Military spouse sees unmet needs, looks to fill them with creativity and technology
Moni Jefferson has been an Air Force spouse for 16 years. Like many spouses, she’s made note of the problems...
Moni Jefferson has been an Air Force spouse for 16 years. Like many spouses, she’s made note of the problems and obstacles that military families face, and she’s turned technology to solve these issues in creative ways: Through Facebook and apps.
Jefferson is the brain behind MilCam, a free photo filter app that caters to experiences that are integral to military life. She thought the idea up when she noticed that other platforms like Facebook or Snapchat did not offer filters for military-specific events like PCSing or deployment, so she hired a developer and got to work. Launched earlier this year, the app is available for download for both Android and iPhone devices. Jefferson notes that development is continuing and the app has “some great things coming out for the remainder of this year.”
MilCam is just the beginning, according to Jefferson’s vision. “I want there to be a whole section [of apps] that says ‘military apps.’ I feel like there’s so much potential and we’re not tapping into that world,” she says. MilCam is the first of three military-affiliated apps the PR professional is planning to release.
The second of those apps is due out by the end of November. Called MilMojis, the app will be a platform to use military-related emojis and stickers. All branches of the military will be represented and the app’s library will scale over time. Again, the app was born out of a lack of products available. “There’s so many times we’re typing ‘PCS’ or ‘TDY’ and I was like, ‘Why don’t we have stickers or buttons that will say this?'” Jefferson explains of the genesis of the project. “It’s our language, our lifestyles that no one’s implemented yet into technology.”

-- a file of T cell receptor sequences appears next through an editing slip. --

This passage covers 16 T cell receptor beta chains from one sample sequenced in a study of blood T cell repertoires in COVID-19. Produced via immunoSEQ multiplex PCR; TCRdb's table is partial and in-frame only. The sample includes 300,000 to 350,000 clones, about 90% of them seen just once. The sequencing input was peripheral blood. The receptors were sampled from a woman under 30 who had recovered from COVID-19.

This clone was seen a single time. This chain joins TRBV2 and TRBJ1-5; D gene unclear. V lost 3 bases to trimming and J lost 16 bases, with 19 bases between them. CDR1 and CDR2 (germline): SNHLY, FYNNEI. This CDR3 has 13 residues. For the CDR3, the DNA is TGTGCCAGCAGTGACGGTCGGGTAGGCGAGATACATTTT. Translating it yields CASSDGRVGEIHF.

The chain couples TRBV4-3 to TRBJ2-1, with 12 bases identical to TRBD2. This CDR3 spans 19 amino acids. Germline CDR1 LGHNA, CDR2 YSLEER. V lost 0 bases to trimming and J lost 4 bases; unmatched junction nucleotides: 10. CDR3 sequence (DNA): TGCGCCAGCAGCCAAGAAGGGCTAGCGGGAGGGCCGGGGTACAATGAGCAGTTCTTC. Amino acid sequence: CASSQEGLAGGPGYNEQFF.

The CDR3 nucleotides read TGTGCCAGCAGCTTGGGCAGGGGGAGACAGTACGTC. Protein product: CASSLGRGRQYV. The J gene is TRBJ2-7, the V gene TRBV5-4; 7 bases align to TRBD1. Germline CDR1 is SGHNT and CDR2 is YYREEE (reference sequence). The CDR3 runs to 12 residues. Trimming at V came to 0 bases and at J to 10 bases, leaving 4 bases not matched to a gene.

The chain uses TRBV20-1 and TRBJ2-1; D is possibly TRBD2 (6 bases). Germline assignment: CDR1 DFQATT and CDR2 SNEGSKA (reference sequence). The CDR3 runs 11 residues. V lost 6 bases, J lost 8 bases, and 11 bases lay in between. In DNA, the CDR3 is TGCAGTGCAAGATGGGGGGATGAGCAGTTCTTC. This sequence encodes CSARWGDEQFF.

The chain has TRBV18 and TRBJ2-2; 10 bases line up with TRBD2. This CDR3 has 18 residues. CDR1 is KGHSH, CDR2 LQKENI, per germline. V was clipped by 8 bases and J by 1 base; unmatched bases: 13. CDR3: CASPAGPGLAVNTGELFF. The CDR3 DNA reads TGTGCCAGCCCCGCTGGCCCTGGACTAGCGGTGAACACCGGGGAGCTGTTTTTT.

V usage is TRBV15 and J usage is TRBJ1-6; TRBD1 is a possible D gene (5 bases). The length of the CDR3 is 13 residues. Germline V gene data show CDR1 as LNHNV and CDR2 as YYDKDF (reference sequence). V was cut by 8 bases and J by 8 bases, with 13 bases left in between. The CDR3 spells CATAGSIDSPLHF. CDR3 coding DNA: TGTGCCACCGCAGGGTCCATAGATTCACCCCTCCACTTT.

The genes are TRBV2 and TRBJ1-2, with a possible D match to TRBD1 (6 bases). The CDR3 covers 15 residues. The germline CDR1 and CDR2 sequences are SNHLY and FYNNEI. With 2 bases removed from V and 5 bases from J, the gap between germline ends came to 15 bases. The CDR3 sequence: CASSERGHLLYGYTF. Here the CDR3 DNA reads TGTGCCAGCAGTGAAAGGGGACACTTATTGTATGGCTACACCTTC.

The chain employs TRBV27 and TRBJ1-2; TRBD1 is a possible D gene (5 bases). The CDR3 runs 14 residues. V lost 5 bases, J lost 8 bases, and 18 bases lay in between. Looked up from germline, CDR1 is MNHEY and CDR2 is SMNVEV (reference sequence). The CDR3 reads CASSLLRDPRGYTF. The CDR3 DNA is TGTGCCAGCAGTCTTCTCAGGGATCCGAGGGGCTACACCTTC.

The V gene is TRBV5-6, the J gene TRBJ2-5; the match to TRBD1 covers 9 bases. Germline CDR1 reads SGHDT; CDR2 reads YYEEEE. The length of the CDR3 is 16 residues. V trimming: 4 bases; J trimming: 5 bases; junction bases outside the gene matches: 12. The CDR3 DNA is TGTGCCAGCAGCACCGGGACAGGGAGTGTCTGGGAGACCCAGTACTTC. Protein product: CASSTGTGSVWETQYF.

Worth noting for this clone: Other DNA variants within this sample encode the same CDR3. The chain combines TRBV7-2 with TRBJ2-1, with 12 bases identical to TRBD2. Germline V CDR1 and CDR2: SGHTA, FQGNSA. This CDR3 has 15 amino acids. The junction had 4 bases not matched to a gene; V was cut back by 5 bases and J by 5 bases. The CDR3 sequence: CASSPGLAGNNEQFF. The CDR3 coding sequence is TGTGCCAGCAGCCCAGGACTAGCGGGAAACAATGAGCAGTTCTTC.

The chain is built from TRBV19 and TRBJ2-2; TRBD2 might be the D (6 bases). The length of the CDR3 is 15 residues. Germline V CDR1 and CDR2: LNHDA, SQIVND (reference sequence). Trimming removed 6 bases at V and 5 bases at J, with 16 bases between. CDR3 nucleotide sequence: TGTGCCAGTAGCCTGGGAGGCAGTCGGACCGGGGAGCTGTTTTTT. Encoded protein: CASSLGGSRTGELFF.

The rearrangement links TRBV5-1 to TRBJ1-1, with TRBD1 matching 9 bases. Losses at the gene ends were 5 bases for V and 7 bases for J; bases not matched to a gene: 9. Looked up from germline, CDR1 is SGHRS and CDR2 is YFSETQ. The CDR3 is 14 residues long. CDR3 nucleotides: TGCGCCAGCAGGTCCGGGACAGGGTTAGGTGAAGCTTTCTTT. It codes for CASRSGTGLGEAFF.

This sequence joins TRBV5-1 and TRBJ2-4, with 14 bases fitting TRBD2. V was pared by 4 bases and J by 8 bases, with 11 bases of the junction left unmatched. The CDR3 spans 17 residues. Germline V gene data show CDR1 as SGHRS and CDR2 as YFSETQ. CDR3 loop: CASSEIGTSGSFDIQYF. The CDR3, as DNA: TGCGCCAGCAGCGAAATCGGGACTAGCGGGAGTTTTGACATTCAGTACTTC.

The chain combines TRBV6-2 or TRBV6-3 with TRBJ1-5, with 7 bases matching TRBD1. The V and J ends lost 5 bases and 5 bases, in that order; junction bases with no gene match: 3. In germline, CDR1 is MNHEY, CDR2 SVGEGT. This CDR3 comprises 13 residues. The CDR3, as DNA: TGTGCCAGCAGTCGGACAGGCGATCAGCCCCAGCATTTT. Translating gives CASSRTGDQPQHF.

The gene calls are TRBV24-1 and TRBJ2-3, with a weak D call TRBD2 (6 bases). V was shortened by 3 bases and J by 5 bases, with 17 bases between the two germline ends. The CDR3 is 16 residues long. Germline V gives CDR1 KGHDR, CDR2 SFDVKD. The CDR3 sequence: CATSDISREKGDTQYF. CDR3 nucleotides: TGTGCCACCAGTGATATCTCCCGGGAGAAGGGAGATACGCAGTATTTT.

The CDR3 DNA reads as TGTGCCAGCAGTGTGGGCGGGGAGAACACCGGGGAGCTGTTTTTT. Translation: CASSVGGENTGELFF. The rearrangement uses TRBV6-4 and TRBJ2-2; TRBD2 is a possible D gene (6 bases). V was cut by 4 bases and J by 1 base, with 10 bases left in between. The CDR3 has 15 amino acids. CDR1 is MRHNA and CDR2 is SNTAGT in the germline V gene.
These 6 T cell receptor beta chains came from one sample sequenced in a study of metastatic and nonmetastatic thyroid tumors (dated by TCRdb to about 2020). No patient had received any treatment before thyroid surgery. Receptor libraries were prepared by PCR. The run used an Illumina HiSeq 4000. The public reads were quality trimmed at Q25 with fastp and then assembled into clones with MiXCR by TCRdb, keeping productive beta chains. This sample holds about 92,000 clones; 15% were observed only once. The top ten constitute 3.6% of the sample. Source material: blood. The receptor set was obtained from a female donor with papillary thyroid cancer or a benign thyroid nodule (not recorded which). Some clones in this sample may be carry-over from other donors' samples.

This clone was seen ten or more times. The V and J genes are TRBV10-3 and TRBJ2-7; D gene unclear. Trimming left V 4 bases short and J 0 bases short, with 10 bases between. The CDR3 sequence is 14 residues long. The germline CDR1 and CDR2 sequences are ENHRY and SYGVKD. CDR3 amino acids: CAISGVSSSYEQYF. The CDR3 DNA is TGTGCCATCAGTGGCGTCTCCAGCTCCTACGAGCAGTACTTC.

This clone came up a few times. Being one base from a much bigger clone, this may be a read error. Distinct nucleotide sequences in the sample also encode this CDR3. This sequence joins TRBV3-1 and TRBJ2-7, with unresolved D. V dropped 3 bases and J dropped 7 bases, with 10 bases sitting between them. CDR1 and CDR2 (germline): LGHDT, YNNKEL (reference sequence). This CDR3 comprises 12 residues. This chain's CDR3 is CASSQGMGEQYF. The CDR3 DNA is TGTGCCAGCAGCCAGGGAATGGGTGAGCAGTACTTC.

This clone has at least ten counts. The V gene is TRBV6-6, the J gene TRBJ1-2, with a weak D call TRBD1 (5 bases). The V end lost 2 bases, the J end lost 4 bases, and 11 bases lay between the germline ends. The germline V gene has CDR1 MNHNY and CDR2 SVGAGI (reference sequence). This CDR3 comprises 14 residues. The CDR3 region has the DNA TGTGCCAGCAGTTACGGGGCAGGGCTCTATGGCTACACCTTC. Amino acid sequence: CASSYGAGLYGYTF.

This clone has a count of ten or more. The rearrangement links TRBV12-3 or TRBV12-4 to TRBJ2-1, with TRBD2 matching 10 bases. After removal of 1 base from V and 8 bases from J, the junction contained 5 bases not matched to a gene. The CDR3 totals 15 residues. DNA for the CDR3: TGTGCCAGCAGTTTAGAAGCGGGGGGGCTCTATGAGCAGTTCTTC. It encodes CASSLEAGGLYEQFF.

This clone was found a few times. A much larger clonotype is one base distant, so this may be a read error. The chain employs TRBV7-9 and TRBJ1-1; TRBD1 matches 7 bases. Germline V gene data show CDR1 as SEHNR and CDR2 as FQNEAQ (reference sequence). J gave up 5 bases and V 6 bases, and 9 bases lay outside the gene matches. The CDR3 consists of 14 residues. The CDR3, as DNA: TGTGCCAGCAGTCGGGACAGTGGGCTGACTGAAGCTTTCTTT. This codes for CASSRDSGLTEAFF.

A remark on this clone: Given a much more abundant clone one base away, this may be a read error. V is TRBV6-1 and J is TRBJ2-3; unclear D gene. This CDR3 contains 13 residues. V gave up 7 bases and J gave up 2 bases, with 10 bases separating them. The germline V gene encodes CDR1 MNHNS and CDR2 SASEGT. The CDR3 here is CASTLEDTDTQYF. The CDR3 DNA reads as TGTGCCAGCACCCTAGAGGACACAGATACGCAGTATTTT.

An entrepreneur for two years, Jefferson has also created a Facebook group for fellow military spouse entrepreneurs to fill gaps she saw in resources as she started out. “I was so kind of lost,” she says. “It’s a really lonely world.” She began looking for help and tools in the online community and found vibrant communities. Still, she noticed that “they weren’t really on the same journey because I have to transition every three years.”
Jefferson says she simply could not find the same camaraderie for entrepreneurs inside the military community as she could outside it. “I did notice there were communities for military spouse entrepreneurs, but they weren’t doing the same things that other entrepreneur communities were doing.”
She began a Facebook group, Milspouse Creative, in January which now hosts over 700 members. Jefferson’s intention for the group is to connect, collaborate, and cultivate relationships in the military spouse community. “I needed the support and I figured someone else needed the support, too,” she says. In 2018, she’s hoping to bring more educational tools for entrepreneurs, including courses.
By J.G. Noll